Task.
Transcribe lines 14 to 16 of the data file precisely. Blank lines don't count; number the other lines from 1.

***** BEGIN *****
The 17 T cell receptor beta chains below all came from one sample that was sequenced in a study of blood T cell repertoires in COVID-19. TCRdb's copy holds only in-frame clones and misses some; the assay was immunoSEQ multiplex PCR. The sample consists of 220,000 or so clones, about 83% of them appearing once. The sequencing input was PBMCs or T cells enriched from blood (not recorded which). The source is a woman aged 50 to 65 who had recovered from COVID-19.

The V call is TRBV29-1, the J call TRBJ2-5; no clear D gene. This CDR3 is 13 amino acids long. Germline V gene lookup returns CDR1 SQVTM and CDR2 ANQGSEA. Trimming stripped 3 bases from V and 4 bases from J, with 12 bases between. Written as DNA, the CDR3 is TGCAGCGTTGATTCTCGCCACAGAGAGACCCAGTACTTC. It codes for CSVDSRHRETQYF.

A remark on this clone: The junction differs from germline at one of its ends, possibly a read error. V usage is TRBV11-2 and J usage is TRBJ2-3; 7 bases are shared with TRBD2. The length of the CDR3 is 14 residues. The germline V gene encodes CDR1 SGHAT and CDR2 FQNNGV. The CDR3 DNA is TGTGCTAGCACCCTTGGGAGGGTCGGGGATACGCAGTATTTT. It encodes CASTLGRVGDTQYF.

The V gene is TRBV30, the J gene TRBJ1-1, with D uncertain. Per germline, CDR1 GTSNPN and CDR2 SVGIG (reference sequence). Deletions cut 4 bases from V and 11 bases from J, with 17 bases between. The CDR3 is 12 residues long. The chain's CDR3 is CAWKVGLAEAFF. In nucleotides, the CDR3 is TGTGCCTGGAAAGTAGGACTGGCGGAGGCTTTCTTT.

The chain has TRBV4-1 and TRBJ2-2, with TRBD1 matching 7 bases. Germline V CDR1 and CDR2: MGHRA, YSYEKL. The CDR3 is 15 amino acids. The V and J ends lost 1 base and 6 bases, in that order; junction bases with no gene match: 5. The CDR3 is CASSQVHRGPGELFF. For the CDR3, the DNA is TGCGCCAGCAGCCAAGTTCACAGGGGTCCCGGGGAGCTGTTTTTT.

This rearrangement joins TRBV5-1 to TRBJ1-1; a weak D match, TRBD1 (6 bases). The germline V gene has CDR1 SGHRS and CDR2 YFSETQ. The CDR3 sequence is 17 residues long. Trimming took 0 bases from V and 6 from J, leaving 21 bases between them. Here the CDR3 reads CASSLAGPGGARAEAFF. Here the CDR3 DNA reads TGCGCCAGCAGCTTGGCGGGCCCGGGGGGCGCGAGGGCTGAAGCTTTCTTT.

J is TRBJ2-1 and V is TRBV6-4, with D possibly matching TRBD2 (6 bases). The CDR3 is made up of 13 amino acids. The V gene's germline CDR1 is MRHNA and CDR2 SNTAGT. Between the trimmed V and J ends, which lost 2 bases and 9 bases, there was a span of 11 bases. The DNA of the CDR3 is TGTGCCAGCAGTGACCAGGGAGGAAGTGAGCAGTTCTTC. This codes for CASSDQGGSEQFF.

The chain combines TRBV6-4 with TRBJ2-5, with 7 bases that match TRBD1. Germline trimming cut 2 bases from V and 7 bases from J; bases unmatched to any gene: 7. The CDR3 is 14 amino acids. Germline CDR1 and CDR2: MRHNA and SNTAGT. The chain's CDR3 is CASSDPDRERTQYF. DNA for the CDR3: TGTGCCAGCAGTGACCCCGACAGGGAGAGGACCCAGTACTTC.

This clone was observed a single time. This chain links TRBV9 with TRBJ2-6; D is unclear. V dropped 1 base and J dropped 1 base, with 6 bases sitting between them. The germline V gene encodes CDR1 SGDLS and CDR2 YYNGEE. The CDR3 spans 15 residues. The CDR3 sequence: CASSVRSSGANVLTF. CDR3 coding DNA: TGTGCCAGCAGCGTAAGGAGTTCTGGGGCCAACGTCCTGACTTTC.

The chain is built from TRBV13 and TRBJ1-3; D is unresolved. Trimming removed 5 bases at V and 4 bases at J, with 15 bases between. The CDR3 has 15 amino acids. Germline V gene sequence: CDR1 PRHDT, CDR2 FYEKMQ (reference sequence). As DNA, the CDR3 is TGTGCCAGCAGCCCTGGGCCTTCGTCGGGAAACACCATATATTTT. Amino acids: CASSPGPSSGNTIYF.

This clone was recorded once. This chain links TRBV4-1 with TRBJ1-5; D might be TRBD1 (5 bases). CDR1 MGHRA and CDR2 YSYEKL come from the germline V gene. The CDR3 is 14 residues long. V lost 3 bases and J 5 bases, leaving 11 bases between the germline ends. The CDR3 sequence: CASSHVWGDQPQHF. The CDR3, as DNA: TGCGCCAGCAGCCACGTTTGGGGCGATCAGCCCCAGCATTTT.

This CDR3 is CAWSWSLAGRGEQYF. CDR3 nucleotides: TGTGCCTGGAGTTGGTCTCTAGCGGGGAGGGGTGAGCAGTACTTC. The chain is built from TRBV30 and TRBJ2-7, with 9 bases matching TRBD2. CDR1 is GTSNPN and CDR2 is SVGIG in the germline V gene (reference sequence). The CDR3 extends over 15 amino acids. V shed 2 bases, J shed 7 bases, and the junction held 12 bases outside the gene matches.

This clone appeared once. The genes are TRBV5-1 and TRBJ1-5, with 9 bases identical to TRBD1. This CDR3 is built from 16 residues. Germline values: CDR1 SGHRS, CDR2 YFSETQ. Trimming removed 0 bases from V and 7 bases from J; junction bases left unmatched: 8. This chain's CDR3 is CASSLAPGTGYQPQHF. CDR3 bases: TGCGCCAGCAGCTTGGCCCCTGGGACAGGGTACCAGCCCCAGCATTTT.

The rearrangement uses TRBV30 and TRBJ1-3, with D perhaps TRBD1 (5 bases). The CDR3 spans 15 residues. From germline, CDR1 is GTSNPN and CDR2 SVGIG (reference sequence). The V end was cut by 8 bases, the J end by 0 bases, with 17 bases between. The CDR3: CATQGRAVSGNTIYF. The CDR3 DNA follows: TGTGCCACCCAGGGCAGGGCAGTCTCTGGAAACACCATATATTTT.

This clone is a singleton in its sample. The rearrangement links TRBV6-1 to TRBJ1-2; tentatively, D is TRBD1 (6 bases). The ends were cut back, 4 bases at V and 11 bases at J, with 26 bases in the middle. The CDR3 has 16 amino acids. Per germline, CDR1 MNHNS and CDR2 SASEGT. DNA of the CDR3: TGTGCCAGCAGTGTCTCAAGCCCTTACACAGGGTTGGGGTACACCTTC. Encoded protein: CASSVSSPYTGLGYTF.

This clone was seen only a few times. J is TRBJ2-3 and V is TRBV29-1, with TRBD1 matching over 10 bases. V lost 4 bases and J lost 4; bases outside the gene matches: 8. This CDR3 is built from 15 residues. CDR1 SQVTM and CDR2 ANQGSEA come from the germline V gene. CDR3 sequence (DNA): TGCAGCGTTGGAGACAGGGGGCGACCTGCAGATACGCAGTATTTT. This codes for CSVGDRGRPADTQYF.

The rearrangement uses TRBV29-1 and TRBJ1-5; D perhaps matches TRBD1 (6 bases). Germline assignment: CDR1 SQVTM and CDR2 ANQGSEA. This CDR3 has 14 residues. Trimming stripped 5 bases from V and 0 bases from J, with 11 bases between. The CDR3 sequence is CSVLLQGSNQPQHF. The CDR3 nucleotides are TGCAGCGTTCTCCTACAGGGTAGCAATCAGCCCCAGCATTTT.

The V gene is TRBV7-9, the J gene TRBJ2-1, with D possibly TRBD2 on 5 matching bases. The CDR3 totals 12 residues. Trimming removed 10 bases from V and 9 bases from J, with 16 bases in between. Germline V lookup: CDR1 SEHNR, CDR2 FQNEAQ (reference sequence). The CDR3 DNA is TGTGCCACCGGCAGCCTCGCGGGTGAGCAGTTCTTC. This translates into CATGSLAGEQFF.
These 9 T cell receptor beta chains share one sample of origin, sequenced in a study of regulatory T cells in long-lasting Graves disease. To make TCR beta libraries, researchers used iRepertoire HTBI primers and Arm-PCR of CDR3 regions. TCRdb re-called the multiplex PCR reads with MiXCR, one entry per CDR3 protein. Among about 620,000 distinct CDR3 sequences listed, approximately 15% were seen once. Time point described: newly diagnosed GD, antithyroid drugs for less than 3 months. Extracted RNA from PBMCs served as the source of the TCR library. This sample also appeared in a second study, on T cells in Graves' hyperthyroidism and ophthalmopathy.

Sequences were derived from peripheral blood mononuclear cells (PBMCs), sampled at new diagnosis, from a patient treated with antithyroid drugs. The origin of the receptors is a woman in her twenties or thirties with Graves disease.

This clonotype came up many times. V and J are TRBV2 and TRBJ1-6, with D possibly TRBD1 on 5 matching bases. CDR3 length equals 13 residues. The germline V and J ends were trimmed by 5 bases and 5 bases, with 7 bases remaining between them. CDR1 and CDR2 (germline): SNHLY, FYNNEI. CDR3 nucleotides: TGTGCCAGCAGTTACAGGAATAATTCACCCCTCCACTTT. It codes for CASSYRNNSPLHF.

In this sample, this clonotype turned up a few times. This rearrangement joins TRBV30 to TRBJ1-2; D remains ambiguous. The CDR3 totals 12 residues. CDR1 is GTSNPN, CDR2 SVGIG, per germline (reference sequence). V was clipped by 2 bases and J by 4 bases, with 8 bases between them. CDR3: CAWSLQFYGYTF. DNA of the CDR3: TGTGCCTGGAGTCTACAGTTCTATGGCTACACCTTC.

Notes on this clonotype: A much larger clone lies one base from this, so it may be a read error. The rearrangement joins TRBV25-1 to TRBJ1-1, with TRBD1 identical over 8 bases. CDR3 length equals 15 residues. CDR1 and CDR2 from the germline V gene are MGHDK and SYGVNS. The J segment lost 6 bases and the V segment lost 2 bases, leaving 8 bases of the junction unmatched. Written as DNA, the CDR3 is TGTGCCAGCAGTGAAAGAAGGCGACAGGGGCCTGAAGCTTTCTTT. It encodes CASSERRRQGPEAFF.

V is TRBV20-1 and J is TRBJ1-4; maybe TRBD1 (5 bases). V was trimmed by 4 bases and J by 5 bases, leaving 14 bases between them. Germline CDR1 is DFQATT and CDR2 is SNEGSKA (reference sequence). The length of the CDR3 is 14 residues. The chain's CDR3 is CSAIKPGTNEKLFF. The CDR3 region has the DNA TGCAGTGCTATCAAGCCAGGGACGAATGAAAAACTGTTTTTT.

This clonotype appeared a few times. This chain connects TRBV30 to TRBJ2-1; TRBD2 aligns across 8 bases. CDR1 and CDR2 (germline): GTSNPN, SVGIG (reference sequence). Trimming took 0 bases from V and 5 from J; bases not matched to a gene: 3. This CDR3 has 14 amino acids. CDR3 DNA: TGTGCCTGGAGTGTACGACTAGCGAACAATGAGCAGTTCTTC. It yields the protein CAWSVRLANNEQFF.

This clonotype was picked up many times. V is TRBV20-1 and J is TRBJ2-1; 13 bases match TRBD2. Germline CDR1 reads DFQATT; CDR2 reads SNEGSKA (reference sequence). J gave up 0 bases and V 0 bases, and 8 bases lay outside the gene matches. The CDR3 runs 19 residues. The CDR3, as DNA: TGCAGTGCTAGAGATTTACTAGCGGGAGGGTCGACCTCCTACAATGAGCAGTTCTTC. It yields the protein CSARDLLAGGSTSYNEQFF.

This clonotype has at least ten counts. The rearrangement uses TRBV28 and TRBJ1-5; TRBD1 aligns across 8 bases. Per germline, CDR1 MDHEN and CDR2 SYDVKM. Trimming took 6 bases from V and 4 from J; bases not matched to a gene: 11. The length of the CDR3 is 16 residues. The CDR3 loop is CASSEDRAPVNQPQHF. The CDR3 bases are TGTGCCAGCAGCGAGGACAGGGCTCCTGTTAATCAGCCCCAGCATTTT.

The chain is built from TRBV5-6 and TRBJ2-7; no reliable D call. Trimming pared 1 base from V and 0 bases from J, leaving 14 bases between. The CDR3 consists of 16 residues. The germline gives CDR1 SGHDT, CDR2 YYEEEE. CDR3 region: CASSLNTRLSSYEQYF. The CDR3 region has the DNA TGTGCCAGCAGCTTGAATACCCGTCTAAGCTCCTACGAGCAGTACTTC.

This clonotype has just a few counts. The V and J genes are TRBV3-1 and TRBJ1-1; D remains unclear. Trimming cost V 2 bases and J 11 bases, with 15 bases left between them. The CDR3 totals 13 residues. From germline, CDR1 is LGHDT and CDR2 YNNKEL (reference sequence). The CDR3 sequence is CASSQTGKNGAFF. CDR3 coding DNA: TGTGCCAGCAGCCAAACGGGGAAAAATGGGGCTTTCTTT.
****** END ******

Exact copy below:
The rearrangement uses TRBV30 and TRBJ1-3, with D perhaps TRBD1 (5 bases). The CDR3 spans 15 residues. From germline, CDR1 is GTSNPN and CDR2 SVGIG (reference sequence). The V end was cut by 8 bases, the J end by 0 bases, with 17 bases between. The CDR3: CATQGRAVSGNTIYF. The CDR3 DNA follows: TGTGCCACCCAGGGCAGGGCAGTCTCTGGAAACACCATATATTTT.

This clone is a singleton in its sample. The rearrangement links TRBV6-1 to TRBJ1-2; tentatively, D is TRBD1 (6 bases). The ends were cut back, 4 bases at V and 11 bases at J, with 26 bases in the middle. The CDR3 has 16 amino acids. Per germline, CDR1 MNHNS and CDR2 SASEGT. DNA of the CDR3: TGTGCCAGCAGTGTCTCAAGCCCTTACACAGGGTTGGGGTACACCTTC. Encoded protein: CASSVSSPYTGLGYTF.

This clone was seen only a few times. J is TRBJ2-3 and V is TRBV29-1, with TRBD1 matching over 10 bases. V lost 4 bases and J lost 4; bases outside the gene matches: 8. This CDR3 is built from 15 residues. CDR1 SQVTM and CDR2 ANQGSEA come from the germline V gene. CDR3 sequence (DNA): TGCAGCGTTGGAGACAGGGGGCGACCTGCAGATACGCAGTATTTT. This codes for CSVGDRGRPADTQYF.